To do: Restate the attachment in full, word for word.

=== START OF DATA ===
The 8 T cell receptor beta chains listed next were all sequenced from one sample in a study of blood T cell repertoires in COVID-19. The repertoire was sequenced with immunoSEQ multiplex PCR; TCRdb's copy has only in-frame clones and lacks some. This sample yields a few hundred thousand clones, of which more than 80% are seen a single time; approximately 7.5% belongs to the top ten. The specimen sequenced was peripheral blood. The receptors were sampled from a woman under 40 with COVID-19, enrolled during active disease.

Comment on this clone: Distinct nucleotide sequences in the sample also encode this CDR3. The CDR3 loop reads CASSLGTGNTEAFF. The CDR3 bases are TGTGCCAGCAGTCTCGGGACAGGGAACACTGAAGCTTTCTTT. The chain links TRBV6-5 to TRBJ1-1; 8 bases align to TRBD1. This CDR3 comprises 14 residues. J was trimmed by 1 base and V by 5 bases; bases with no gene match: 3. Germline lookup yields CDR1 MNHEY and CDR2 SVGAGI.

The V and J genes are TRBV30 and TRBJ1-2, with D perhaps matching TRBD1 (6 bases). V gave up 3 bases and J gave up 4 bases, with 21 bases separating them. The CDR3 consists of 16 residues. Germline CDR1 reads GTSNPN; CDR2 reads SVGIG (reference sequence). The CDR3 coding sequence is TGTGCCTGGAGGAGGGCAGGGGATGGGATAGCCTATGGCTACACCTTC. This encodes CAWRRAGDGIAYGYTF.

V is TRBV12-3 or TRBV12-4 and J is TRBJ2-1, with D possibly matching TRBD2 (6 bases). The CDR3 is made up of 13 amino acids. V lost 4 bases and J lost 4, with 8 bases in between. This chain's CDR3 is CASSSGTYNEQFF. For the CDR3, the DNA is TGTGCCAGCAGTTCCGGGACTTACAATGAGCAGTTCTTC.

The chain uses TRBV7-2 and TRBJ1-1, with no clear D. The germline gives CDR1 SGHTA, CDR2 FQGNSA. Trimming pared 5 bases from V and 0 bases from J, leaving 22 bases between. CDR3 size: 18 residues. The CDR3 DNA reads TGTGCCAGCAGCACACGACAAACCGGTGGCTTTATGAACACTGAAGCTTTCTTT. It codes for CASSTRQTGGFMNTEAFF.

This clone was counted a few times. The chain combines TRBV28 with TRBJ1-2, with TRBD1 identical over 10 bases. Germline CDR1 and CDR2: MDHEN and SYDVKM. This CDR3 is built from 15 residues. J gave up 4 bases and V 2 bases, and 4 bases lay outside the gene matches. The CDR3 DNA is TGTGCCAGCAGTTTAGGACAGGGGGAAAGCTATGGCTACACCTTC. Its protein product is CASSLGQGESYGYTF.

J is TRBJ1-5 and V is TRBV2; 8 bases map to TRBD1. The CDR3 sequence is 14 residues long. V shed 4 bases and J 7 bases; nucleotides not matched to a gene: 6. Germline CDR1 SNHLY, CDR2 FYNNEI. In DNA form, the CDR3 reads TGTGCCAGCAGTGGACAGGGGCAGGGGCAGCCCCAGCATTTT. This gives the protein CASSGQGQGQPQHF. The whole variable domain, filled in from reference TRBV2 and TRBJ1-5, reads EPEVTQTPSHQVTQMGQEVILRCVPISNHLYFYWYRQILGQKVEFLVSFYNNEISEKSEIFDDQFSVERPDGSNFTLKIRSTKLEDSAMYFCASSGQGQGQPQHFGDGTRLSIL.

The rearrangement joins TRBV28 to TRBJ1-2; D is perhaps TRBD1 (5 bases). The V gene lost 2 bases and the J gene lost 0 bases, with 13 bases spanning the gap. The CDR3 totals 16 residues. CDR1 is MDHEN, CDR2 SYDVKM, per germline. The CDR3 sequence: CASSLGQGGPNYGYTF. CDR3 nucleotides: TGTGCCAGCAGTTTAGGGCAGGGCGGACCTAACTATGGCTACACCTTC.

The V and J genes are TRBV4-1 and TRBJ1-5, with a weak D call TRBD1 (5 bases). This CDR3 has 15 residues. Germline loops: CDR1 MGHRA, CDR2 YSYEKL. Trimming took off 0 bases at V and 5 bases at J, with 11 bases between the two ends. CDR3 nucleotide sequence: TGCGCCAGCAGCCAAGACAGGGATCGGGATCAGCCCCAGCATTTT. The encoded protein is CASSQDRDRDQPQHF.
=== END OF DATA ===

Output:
The 8 T cell receptor beta chains listed next were all sequenced from one sample in a study of blood T cell repertoires in COVID-19. The repertoire was sequenced with immunoSEQ multiplex PCR; TCRdb's copy has only in-frame clones and lacks some. This sample yields a few hundred thousand clones, of which more than 80% are seen a single time; approximately 7.5% belongs to the top ten. The specimen sequenced was peripheral blood. The receptors were sampled from a woman under 40 with COVID-19, enrolled during active disease.

Comment on this clone: Distinct nucleotide sequences in the sample also encode this CDR3. The CDR3 loop reads CASSLGTGNTEAFF. The CDR3 bases are TGTGCCAGCAGTCTCGGGACAGGGAACACTGAAGCTTTCTTT. The chain links TRBV6-5 to TRBJ1-1; 8 bases align to TRBD1. This CDR3 comprises 14 residues. J was trimmed by 1 base and V by 5 bases; bases with no gene match: 3. Germline lookup yields CDR1 MNHEY and CDR2 SVGAGI.

The V and J genes are TRBV30 and TRBJ1-2, with D perhaps matching TRBD1 (6 bases). V gave up 3 bases and J gave up 4 bases, with 21 bases separating them. The CDR3 consists of 16 residues. Germline CDR1 reads GTSNPN; CDR2 reads SVGIG (reference sequence). The CDR3 coding sequence is TGTGCCTGGAGGAGGGCAGGGGATGGGATAGCCTATGGCTACACCTTC. This encodes CAWRRAGDGIAYGYTF.

V is TRBV12-3 or TRBV12-4 and J is TRBJ2-1, with D possibly matching TRBD2 (6 bases). The CDR3 is made up of 13 amino acids. V lost 4 bases and J lost 4, with 8 bases in between. This chain's CDR3 is CASSSGTYNEQFF. For the CDR3, the DNA is TGTGCCAGCAGTTCCGGGACTTACAATGAGCAGTTCTTC.

The chain uses TRBV7-2 and TRBJ1-1, with no clear D. The germline gives CDR1 SGHTA, CDR2 FQGNSA. Trimming pared 5 bases from V and 0 bases from J, leaving 22 bases between. CDR3 size: 18 residues. The CDR3 DNA reads TGTGCCAGCAGCACACGACAAACCGGTGGCTTTATGAACACTGAAGCTTTCTTT. It codes for CASSTRQTGGFMNTEAFF.

This clone was counted a few times. The chain combines TRBV28 with TRBJ1-2, with TRBD1 identical over 10 bases. Germline CDR1 and CDR2: MDHEN and SYDVKM. This CDR3 is built from 15 residues. J gave up 4 bases and V 2 bases, and 4 bases lay outside the gene matches. The CDR3 DNA is TGTGCCAGCAGTTTAGGACAGGGGGAAAGCTATGGCTACACCTTC. Its protein product is CASSLGQGESYGYTF.

J is TRBJ1-5 and V is TRBV2; 8 bases map to TRBD1. The CDR3 sequence is 14 residues long. V shed 4 bases and J 7 bases; nucleotides not matched to a gene: 6. Germline CDR1 SNHLY, CDR2 FYNNEI. In DNA form, the CDR3 reads TGTGCCAGCAGTGGACAGGGGCAGGGGCAGCCCCAGCATTTT. This gives the protein CASSGQGQGQPQHF. The whole variable domain, filled in from reference TRBV2 and TRBJ1-5, reads EPEVTQTPSHQVTQMGQEVILRCVPISNHLYFYWYRQILGQKVEFLVSFYNNEISEKSEIFDDQFSVERPDGSNFTLKIRSTKLEDSAMYFCASSGQGQGQPQHFGDGTRLSIL.

The rearrangement joins TRBV28 to TRBJ1-2; D is perhaps TRBD1 (5 bases). The V gene lost 2 bases and the J gene lost 0 bases, with 13 bases spanning the gap. The CDR3 totals 16 residues. CDR1 is MDHEN, CDR2 SYDVKM, per germline. The CDR3 sequence: CASSLGQGGPNYGYTF. CDR3 nucleotides: TGTGCCAGCAGTTTAGGGCAGGGCGGACCTAACTATGGCTACACCTTC.

The V and J genes are TRBV4-1 and TRBJ1-5, with a weak D call TRBD1 (5 bases). This CDR3 has 15 residues. Germline loops: CDR1 MGHRA, CDR2 YSYEKL. Trimming took off 0 bases at V and 5 bases at J, with 11 bases between the two ends. CDR3 nucleotide sequence: TGCGCCAGCAGCCAAGACAGGGATCGGGATCAGCCCCAGCATTTT. The encoded protein is CASSQDRDRDQPQHF.